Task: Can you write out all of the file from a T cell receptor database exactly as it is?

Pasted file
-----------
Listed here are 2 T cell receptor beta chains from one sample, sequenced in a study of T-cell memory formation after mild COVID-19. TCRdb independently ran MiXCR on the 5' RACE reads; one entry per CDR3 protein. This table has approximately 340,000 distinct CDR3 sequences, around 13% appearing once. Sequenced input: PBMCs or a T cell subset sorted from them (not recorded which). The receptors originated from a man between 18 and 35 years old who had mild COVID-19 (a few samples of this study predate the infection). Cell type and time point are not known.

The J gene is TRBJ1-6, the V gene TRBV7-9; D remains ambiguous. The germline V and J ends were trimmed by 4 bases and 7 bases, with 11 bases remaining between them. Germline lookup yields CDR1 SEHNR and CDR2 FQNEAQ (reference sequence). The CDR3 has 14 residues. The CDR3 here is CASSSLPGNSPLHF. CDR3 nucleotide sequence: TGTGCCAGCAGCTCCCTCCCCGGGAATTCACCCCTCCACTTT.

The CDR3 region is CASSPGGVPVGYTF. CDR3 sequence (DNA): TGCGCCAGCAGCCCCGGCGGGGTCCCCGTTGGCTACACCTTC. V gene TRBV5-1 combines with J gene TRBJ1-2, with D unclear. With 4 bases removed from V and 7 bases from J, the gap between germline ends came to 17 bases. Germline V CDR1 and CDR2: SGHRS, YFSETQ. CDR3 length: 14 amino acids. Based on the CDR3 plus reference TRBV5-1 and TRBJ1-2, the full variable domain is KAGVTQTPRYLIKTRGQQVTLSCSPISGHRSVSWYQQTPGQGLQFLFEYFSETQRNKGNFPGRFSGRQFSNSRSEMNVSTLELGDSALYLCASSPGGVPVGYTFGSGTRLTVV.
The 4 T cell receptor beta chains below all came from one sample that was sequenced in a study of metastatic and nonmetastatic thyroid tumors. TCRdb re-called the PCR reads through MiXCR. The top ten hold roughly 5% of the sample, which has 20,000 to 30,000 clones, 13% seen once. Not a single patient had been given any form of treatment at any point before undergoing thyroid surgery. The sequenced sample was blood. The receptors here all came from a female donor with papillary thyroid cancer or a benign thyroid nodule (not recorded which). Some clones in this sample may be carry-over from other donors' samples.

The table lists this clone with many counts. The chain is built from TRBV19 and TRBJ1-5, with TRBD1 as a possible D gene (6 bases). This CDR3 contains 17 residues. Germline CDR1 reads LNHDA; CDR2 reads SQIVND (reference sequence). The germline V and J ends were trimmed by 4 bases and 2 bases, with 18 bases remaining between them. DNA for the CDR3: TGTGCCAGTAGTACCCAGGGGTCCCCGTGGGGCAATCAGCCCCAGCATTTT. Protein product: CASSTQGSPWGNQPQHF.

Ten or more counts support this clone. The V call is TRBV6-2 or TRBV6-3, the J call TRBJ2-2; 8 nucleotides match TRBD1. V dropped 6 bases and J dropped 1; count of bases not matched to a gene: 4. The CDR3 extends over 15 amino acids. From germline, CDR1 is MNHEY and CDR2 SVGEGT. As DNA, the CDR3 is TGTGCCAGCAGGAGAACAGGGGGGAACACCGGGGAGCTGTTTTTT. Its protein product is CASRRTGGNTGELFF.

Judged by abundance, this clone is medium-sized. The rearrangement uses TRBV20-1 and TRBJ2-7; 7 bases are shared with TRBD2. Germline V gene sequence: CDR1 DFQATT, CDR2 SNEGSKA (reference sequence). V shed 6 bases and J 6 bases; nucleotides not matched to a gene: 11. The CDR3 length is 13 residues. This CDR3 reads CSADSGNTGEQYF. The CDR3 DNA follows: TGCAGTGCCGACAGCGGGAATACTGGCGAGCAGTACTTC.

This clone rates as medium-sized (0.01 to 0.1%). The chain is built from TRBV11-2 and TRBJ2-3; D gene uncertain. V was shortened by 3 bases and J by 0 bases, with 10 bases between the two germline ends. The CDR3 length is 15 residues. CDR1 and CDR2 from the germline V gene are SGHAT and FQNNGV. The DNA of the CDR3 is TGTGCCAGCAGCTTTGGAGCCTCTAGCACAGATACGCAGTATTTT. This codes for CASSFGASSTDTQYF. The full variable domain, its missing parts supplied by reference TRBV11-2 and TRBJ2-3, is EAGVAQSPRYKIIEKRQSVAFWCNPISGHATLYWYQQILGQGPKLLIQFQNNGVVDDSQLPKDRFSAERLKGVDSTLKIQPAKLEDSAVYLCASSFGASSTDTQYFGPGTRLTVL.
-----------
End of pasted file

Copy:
Listed here are 2 T cell receptor beta chains from one sample, sequenced in a study of T-cell memory formation after mild COVID-19. TCRdb independently ran MiXCR on the 5' RACE reads; one entry per CDR3 protein. This table has approximately 340,000 distinct CDR3 sequences, around 13% appearing once. Sequenced input: PBMCs or a T cell subset sorted from them (not recorded which). The receptors originated from a man between 18 and 35 years old who had mild COVID-19 (a few samples of this study predate the infection). Cell type and time point are not known.

The J gene is TRBJ1-6, the V gene TRBV7-9; D remains ambiguous. The germline V and J ends were trimmed by 4 bases and 7 bases, with 11 bases remaining between them. Germline lookup yields CDR1 SEHNR and CDR2 FQNEAQ (reference sequence). The CDR3 has 14 residues. The CDR3 here is CASSSLPGNSPLHF. CDR3 nucleotide sequence: TGTGCCAGCAGCTCCCTCCCCGGGAATTCACCCCTCCACTTT.

The CDR3 region is CASSPGGVPVGYTF. CDR3 sequence (DNA): TGCGCCAGCAGCCCCGGCGGGGTCCCCGTTGGCTACACCTTC. V gene TRBV5-1 combines with J gene TRBJ1-2, with D unclear. With 4 bases removed from V and 7 bases from J, the gap between germline ends came to 17 bases. Germline V CDR1 and CDR2: SGHRS, YFSETQ. CDR3 length: 14 amino acids. Based on the CDR3 plus reference TRBV5-1 and TRBJ1-2, the full variable domain is KAGVTQTPRYLIKTRGQQVTLSCSPISGHRSVSWYQQTPGQGLQFLFEYFSETQRNKGNFPGRFSGRQFSNSRSEMNVSTLELGDSALYLCASSPGGVPVGYTFGSGTRLTVV.
The 4 T cell receptor beta chains below all came from one sample that was sequenced in a study of metastatic and nonmetastatic thyroid tumors. TCRdb re-called the PCR reads through MiXCR. The top ten hold roughly 5% of the sample, which has 20,000 to 30,000 clones, 13% seen once. Not a single patient had been given any form of treatment at any point before undergoing thyroid surgery. The sequenced sample was blood. The receptors here all came from a female donor with papillary thyroid cancer or a benign thyroid nodule (not recorded which). Some clones in this sample may be carry-over from other donors' samples.

The table lists this clone with many counts. The chain is built from TRBV19 and TRBJ1-5, with TRBD1 as a possible D gene (6 bases). This CDR3 contains 17 residues. Germline CDR1 reads LNHDA; CDR2 reads SQIVND (reference sequence). The germline V and J ends were trimmed by 4 bases and 2 bases, with 18 bases remaining between them. DNA for the CDR3: TGTGCCAGTAGTACCCAGGGGTCCCCGTGGGGCAATCAGCCCCAGCATTTT. Protein product: CASSTQGSPWGNQPQHF.

Ten or more counts support this clone. The V call is TRBV6-2 or TRBV6-3, the J call TRBJ2-2; 8 nucleotides match TRBD1. V dropped 6 bases and J dropped 1; count of bases not matched to a gene: 4. The CDR3 extends over 15 amino acids. From germline, CDR1 is MNHEY and CDR2 SVGEGT. As DNA, the CDR3 is TGTGCCAGCAGGAGAACAGGGGGGAACACCGGGGAGCTGTTTTTT. Its protein product is CASRRTGGNTGELFF.

Judged by abundance, this clone is medium-sized. The rearrangement uses TRBV20-1 and TRBJ2-7; 7 bases are shared with TRBD2. Germline V gene sequence: CDR1 DFQATT, CDR2 SNEGSKA (reference sequence). V shed 6 bases and J 6 bases; nucleotides not matched to a gene: 11. The CDR3 length is 13 residues. This CDR3 reads CSADSGNTGEQYF. The CDR3 DNA follows: TGCAGTGCCGACAGCGGGAATACTGGCGAGCAGTACTTC.

This clone rates as medium-sized (0.01 to 0.1%). The chain is built from TRBV11-2 and TRBJ2-3; D gene uncertain. V was shortened by 3 bases and J by 0 bases, with 10 bases between the two germline ends. The CDR3 length is 15 residues. CDR1 and CDR2 from the germline V gene are SGHAT and FQNNGV. The DNA of the CDR3 is TGTGCCAGCAGCTTTGGAGCCTCTAGCACAGATACGCAGTATTTT. This codes for CASSFGASSTDTQYF. The full variable domain, its missing parts supplied by reference TRBV11-2 and TRBJ2-3, is EAGVAQSPRYKIIEKRQSVAFWCNPISGHATLYWYQQILGQGPKLLIQFQNNGVVDDSQLPKDRFSAERLKGVDSTLKIQPAKLEDSAVYLCASSFGASSTDTQYFGPGTRLTVL.